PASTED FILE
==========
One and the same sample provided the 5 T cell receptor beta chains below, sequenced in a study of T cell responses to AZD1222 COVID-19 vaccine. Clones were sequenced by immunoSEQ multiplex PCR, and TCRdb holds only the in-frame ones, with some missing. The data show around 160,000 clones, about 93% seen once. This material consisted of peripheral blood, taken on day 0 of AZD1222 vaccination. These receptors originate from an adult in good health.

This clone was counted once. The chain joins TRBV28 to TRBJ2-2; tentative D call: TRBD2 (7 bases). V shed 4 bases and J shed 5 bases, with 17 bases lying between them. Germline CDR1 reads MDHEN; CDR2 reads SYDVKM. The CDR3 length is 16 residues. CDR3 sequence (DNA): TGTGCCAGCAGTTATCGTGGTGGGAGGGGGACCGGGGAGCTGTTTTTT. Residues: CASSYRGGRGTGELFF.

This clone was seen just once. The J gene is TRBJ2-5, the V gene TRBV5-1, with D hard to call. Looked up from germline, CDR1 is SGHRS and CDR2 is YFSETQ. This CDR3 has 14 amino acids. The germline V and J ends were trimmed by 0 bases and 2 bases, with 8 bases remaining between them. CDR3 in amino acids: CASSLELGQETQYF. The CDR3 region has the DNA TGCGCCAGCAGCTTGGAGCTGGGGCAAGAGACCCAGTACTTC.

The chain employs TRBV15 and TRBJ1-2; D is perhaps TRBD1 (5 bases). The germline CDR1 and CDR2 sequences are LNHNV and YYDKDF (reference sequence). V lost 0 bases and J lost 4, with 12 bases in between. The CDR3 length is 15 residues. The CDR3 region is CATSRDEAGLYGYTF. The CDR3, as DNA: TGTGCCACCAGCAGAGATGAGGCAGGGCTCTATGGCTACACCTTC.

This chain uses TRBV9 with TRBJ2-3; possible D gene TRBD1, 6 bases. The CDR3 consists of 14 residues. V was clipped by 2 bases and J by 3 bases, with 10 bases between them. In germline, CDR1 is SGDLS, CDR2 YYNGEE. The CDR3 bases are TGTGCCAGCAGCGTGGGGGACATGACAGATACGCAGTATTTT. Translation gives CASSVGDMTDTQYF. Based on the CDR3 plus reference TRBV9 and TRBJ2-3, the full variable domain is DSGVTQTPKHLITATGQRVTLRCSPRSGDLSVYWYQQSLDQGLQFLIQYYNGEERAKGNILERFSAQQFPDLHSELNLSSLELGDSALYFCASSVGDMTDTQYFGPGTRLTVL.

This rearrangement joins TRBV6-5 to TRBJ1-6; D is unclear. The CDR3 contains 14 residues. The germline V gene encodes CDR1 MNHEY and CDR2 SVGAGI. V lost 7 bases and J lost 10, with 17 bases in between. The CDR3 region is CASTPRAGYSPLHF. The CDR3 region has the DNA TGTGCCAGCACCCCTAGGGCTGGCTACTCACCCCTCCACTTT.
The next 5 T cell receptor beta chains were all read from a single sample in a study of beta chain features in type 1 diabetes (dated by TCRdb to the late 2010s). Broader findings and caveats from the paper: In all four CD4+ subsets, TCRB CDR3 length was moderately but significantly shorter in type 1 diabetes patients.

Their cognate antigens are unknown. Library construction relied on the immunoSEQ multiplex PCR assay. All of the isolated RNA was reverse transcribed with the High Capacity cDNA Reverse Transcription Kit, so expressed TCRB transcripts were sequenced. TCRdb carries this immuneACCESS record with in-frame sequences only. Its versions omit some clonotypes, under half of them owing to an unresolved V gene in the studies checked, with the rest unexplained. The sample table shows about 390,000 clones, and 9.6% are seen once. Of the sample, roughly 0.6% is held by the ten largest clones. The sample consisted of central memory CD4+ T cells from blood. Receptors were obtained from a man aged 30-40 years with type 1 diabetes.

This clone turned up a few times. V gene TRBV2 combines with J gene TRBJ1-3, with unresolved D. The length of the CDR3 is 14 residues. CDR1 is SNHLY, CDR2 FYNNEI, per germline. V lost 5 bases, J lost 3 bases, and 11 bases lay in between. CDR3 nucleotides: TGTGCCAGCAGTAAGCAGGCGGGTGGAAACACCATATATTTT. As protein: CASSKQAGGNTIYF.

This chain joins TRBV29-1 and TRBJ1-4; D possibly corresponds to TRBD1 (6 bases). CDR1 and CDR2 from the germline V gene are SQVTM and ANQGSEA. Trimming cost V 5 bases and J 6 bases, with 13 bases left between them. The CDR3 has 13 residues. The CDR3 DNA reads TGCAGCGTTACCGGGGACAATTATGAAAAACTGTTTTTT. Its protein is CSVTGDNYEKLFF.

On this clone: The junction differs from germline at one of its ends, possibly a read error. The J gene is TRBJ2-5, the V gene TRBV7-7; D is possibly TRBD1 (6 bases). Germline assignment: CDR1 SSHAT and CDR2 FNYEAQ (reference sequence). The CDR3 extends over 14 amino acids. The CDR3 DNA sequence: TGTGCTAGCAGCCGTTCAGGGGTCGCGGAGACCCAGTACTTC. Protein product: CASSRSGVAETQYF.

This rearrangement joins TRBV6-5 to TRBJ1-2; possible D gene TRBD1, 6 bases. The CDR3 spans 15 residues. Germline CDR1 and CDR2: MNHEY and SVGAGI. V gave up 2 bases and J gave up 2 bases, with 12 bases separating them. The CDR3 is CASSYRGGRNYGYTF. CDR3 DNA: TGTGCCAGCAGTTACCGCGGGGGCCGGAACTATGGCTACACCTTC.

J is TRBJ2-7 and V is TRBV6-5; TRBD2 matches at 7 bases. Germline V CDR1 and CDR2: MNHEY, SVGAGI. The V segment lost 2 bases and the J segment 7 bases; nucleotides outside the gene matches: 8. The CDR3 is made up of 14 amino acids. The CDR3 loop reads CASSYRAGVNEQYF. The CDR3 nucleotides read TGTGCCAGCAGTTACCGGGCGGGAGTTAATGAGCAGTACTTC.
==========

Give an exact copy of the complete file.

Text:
One and the same sample provided the 5 T cell receptor beta chains below, sequenced in a study of T cell responses to AZD1222 COVID-19 vaccine. Clones were sequenced by immunoSEQ multiplex PCR, and TCRdb holds only the in-frame ones, with some missing. The data show around 160,000 clones, about 93% seen once. This material consisted of peripheral blood, taken on day 0 of AZD1222 vaccination. These receptors originate from an adult in good health.

This clone was counted once. The chain joins TRBV28 to TRBJ2-2; tentative D call: TRBD2 (7 bases). V shed 4 bases and J shed 5 bases, with 17 bases lying between them. Germline CDR1 reads MDHEN; CDR2 reads SYDVKM. The CDR3 length is 16 residues. CDR3 sequence (DNA): TGTGCCAGCAGTTATCGTGGTGGGAGGGGGACCGGGGAGCTGTTTTTT. Residues: CASSYRGGRGTGELFF.

This clone was seen just once. The J gene is TRBJ2-5, the V gene TRBV5-1, with D hard to call. Looked up from germline, CDR1 is SGHRS and CDR2 is YFSETQ. This CDR3 has 14 amino acids. The germline V and J ends were trimmed by 0 bases and 2 bases, with 8 bases remaining between them. CDR3 in amino acids: CASSLELGQETQYF. The CDR3 region has the DNA TGCGCCAGCAGCTTGGAGCTGGGGCAAGAGACCCAGTACTTC.

The chain employs TRBV15 and TRBJ1-2; D is perhaps TRBD1 (5 bases). The germline CDR1 and CDR2 sequences are LNHNV and YYDKDF (reference sequence). V lost 0 bases and J lost 4, with 12 bases in between. The CDR3 length is 15 residues. The CDR3 region is CATSRDEAGLYGYTF. The CDR3, as DNA: TGTGCCACCAGCAGAGATGAGGCAGGGCTCTATGGCTACACCTTC.

This chain uses TRBV9 with TRBJ2-3; possible D gene TRBD1, 6 bases. The CDR3 consists of 14 residues. V was clipped by 2 bases and J by 3 bases, with 10 bases between them. In germline, CDR1 is SGDLS, CDR2 YYNGEE. The CDR3 bases are TGTGCCAGCAGCGTGGGGGACATGACAGATACGCAGTATTTT. Translation gives CASSVGDMTDTQYF. Based on the CDR3 plus reference TRBV9 and TRBJ2-3, the full variable domain is DSGVTQTPKHLITATGQRVTLRCSPRSGDLSVYWYQQSLDQGLQFLIQYYNGEERAKGNILERFSAQQFPDLHSELNLSSLELGDSALYFCASSVGDMTDTQYFGPGTRLTVL.

This rearrangement joins TRBV6-5 to TRBJ1-6; D is unclear. The CDR3 contains 14 residues. The germline V gene encodes CDR1 MNHEY and CDR2 SVGAGI. V lost 7 bases and J lost 10, with 17 bases in between. The CDR3 region is CASTPRAGYSPLHF. The CDR3 region has the DNA TGTGCCAGCACCCCTAGGGCTGGCTACTCACCCCTCCACTTT.
The next 5 T cell receptor beta chains were all read from a single sample in a study of beta chain features in type 1 diabetes (dated by TCRdb to the late 2010s). Broader findings and caveats from the paper: In all four CD4+ subsets, TCRB CDR3 length was moderately but significantly shorter in type 1 diabetes patients.

Their cognate antigens are unknown. Library construction relied on the immunoSEQ multiplex PCR assay. All of the isolated RNA was reverse transcribed with the High Capacity cDNA Reverse Transcription Kit, so expressed TCRB transcripts were sequenced. TCRdb carries this immuneACCESS record with in-frame sequences only. Its versions omit some clonotypes, under half of them owing to an unresolved V gene in the studies checked, with the rest unexplained. The sample table shows about 390,000 clones, and 9.6% are seen once. Of the sample, roughly 0.6% is held by the ten largest clones. The sample consisted of central memory CD4+ T cells from blood. Receptors were obtained from a man aged 30-40 years with type 1 diabetes.

This clone turned up a few times. V gene TRBV2 combines with J gene TRBJ1-3, with unresolved D. The length of the CDR3 is 14 residues. CDR1 is SNHLY, CDR2 FYNNEI, per germline. V lost 5 bases, J lost 3 bases, and 11 bases lay in between. CDR3 nucleotides: TGTGCCAGCAGTAAGCAGGCGGGTGGAAACACCATATATTTT. As protein: CASSKQAGGNTIYF.

This chain joins TRBV29-1 and TRBJ1-4; D possibly corresponds to TRBD1 (6 bases). CDR1 and CDR2 from the germline V gene are SQVTM and ANQGSEA. Trimming cost V 5 bases and J 6 bases, with 13 bases left between them. The CDR3 has 13 residues. The CDR3 DNA reads TGCAGCGTTACCGGGGACAATTATGAAAAACTGTTTTTT. Its protein is CSVTGDNYEKLFF.

On this clone: The junction differs from germline at one of its ends, possibly a read error. The J gene is TRBJ2-5, the V gene TRBV7-7; D is possibly TRBD1 (6 bases). Germline assignment: CDR1 SSHAT and CDR2 FNYEAQ (reference sequence). The CDR3 extends over 14 amino acids. The CDR3 DNA sequence: TGTGCTAGCAGCCGTTCAGGGGTCGCGGAGACCCAGTACTTC. Protein product: CASSRSGVAETQYF.

This rearrangement joins TRBV6-5 to TRBJ1-2; possible D gene TRBD1, 6 bases. The CDR3 spans 15 residues. Germline CDR1 and CDR2: MNHEY and SVGAGI. V gave up 2 bases and J gave up 2 bases, with 12 bases separating them. The CDR3 is CASSYRGGRNYGYTF. CDR3 DNA: TGTGCCAGCAGTTACCGCGGGGGCCGGAACTATGGCTACACCTTC.

J is TRBJ2-7 and V is TRBV6-5; TRBD2 matches at 7 bases. Germline V CDR1 and CDR2: MNHEY, SVGAGI. The V segment lost 2 bases and the J segment 7 bases; nucleotides outside the gene matches: 8. The CDR3 is made up of 14 amino acids. The CDR3 loop reads CASSYRAGVNEQYF. The CDR3 nucleotides read TGTGCCAGCAGTTACCGGGCGGGAGTTAATGAGCAGTACTTC.